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Currency Crises in Emerging - Market Economis: Causes, Consequences and Policy Lessons

  • Marek Dabrowski

Currency crises have been recorded for a few hundreds years but their frequency increased in the second half of the 20th century along with a rapid expansion of a number of fiat currencies. Increased integration and sophistication of financial markets brought new forms and more global character of the crises episodes. Eichengreen, Rose and Wyplosz (1994) propose the operational definition, which helps to select the episodes most closely fitting the intuitive understanding of a currency crisis (a sudden decline in confidence towards a specific currency). Among fundamental causes of currency crises one can point to the excessive expansion and over-borrowing of the public and private sectors, and inconsistent and nontransparent economic policies. Over-expansion and overborrowing manifest themselves in an excessive current account deficit, currency overvaluation, increasing debt burden, insufficient international reserves, and deterioration of other frequently analyzed indicators. Inconsistent policies (including the so-called intermediate exchange rate regimes) increase market uncertainty and can trigger speculative attack against the domestic currency. After a crisis has already happened, the ability to manage economic policies in a consistent and credible way becomes crucial for limiting the crisis' scope, duration and negative consequences. Among the dilemmas that the authorities face in such circumstances is the decision on readjustment of an exchange rate regime, as the previous regime is usually the first institutional victim of any successful speculative attack. The consequences of currency crises are usually severe and typically involve output and employment losses, fall in real incomes of a population, deep contraction in investment and capital flight. Also the credibility of domestic economic policies is ruined. In some cases a crisis can serve as the economic and political catharsis: devaluation helps to temporarily restore competitiveness and improve a current account position, the crisis shock brings the new, reform-oriented government, and politicians may draw some lessons for future. The responsible macroeconomic policy can help to diminish a risk of an occurrence of a currency crisis. It involves balanced and transparent fiscal accounts, proper monetary-fiscal policy mix, and low inflation, avoiding indexation of nominal variables and intermediate monetary/ exchange rate regimes. On the microeconomic level key elements include privatization, demonopolization and introduction of efficient competition policy, prudential regulation of the financial sector, trade openness, and simple, fair and transparent tax system. All the above should help elimination of soft budget constraints, overborrowing on the side of both private and public sector and moral hazard problems. All these measures need to be strengthened by legal reforms, efficient and fair judiciary system, implementation of international accounting, reporting and disclosure standards, transparent corporate and public governance rules, and many other elements. Reforms can be supported by the IMF and other international organizations, which on their part should depoliticize their actions and decision-making processes, sticking to the professional criteria of country assessment and their consequent execution.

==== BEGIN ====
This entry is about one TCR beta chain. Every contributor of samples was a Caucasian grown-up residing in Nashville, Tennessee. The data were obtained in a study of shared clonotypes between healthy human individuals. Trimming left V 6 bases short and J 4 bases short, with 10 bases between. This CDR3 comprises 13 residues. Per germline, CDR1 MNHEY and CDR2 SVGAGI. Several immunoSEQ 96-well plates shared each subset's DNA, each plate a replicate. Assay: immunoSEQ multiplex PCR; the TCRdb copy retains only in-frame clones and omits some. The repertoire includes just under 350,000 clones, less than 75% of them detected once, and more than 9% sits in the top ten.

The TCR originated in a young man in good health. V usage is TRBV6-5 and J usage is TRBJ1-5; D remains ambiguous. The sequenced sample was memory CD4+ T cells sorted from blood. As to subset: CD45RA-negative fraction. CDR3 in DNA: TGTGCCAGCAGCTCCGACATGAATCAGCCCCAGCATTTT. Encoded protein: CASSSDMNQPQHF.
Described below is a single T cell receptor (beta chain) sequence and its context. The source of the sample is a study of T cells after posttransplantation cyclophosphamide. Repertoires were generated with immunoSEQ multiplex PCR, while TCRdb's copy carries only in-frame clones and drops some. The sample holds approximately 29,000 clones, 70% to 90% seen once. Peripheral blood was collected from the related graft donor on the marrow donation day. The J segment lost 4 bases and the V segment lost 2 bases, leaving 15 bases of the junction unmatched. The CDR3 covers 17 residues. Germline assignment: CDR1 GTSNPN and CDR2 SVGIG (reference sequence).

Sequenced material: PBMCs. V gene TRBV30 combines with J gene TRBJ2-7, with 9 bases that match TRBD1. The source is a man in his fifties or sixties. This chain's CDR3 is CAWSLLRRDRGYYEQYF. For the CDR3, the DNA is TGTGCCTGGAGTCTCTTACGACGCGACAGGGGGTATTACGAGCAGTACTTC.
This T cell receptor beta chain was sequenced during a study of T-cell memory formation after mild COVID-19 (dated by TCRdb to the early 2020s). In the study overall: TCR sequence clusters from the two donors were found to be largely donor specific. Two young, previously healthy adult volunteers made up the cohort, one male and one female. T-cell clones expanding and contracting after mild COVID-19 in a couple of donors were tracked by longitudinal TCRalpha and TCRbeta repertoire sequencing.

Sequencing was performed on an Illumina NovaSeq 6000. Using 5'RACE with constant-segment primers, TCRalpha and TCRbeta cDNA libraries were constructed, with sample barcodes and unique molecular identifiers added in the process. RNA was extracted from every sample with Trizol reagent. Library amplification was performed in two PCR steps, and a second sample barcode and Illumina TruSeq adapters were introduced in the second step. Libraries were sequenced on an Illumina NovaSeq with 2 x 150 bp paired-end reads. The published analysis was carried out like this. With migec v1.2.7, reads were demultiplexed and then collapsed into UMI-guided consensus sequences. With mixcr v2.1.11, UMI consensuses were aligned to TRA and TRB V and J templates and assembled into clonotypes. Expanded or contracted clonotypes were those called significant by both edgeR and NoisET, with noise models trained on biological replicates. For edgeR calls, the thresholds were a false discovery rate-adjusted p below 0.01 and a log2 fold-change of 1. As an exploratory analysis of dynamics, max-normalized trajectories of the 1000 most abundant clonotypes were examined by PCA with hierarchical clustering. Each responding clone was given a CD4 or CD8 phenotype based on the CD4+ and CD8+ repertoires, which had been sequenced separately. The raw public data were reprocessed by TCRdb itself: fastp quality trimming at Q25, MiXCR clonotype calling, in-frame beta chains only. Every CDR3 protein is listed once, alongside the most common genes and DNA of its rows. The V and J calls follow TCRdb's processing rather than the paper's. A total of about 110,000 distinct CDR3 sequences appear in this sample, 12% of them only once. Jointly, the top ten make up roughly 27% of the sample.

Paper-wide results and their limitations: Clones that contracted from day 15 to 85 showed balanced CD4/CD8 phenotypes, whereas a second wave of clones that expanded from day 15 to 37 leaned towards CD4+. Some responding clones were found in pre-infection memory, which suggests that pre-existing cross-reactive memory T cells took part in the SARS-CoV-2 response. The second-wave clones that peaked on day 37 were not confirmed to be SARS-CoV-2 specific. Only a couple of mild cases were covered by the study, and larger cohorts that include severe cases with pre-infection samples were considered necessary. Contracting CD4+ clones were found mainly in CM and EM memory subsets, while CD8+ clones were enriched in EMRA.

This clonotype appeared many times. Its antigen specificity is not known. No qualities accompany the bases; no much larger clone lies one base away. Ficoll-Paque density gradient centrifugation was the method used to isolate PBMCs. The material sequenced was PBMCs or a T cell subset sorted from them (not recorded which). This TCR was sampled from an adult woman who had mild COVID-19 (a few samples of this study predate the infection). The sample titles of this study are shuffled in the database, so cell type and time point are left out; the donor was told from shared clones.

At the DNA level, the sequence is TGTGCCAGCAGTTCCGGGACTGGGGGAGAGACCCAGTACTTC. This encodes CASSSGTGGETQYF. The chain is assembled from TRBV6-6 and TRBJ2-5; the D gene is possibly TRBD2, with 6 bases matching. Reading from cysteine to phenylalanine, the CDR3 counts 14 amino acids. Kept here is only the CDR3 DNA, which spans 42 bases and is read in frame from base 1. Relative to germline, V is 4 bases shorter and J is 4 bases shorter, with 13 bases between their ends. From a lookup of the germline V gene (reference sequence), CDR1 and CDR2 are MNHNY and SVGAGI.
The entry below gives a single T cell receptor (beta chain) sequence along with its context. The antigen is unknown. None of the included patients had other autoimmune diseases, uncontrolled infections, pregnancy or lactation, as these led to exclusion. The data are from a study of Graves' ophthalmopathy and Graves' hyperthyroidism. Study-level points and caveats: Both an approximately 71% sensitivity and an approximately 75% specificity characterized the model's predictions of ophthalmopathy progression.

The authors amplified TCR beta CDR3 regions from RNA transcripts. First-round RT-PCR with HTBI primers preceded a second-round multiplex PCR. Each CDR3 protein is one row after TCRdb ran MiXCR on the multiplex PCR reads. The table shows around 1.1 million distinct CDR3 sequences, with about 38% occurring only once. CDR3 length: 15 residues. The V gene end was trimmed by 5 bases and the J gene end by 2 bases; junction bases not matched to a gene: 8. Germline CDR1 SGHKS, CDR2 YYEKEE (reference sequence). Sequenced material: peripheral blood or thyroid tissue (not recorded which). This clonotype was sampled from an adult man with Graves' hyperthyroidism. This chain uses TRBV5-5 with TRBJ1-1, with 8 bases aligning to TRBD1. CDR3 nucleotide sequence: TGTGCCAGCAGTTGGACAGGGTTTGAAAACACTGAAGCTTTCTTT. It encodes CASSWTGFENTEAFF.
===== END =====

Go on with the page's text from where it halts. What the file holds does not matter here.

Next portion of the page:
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Paper provided by CASE-Center for Social and Economic Research in its series CASE Network Reports with number 0051.

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Length: 58 Pages
Date of creation: 2002
Date of revision:
Handle: RePEc:sec:cnrepo:0051
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